A discovery of Mexico’s unique cenotes

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The Mayan Riviera on Mexico’s Yucatan Peninsula is a coveted destination of Americans and Europeans alike for its balmy tropical climate, its stunning beaches, which have made destinations such as Cancun, Playa del Carmen and Tulum, the three places I recently visited during a family holiday, extremely popular.

Well, the spanking clean beaches with their cotton-like white sands, the turquoise blue waters of the Caribbean Sea and the clear blue skies,
coupled with the buzzing bars and night clubs in Cancun and Playa del 800_ziplineCarmen (Tulum is a charming and laid back town) do come together to give you an amazing holiday. Long spells either in the sea, if the unseasonal weeds do not hamper your swim in the sea, or soaking up the ambience by the swimming pool, are certainly the usp of a Mexican holiday. But Mexico is much more than its beaches and tequila; those interested in history and culture will come away enthralled from this country.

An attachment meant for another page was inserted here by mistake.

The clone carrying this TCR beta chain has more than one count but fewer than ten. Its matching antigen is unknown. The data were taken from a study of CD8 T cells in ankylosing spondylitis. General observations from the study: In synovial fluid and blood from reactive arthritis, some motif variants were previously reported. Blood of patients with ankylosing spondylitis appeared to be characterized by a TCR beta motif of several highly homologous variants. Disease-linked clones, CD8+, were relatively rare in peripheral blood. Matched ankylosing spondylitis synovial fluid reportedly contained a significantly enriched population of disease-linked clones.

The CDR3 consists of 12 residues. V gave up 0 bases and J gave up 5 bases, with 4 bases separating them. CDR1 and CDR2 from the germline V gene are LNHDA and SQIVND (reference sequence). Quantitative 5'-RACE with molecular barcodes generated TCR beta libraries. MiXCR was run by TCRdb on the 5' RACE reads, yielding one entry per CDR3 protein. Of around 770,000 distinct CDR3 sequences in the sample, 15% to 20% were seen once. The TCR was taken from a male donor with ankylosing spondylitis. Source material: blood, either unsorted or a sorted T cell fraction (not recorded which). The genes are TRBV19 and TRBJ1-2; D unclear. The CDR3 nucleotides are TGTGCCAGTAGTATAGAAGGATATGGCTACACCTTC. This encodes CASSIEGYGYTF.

What I was not prepared for was an entire day of unadulterated fun, relaxation and education through an experience totally new for me. When my sons insisted that we do a full-day tour of the famous Cenotes of the region — reaffirming what guides and travel agents have told me in Africa and some European countries that more and more Indians are opting for adventure tourism — I tried my best to opt … or rather chicken … out. Overruled, one just decided to fall in line.

The Swiss travel agent on the 800_rapellingbuzzing Fifth Avenue from whom we booked our tour to Xenotes Oasis Maya (privately owned by the company) was not only reassuring about the modest rigours of the tour but also made it sound exciting. My first education on the evolution of the cenotes and what they denote came from him.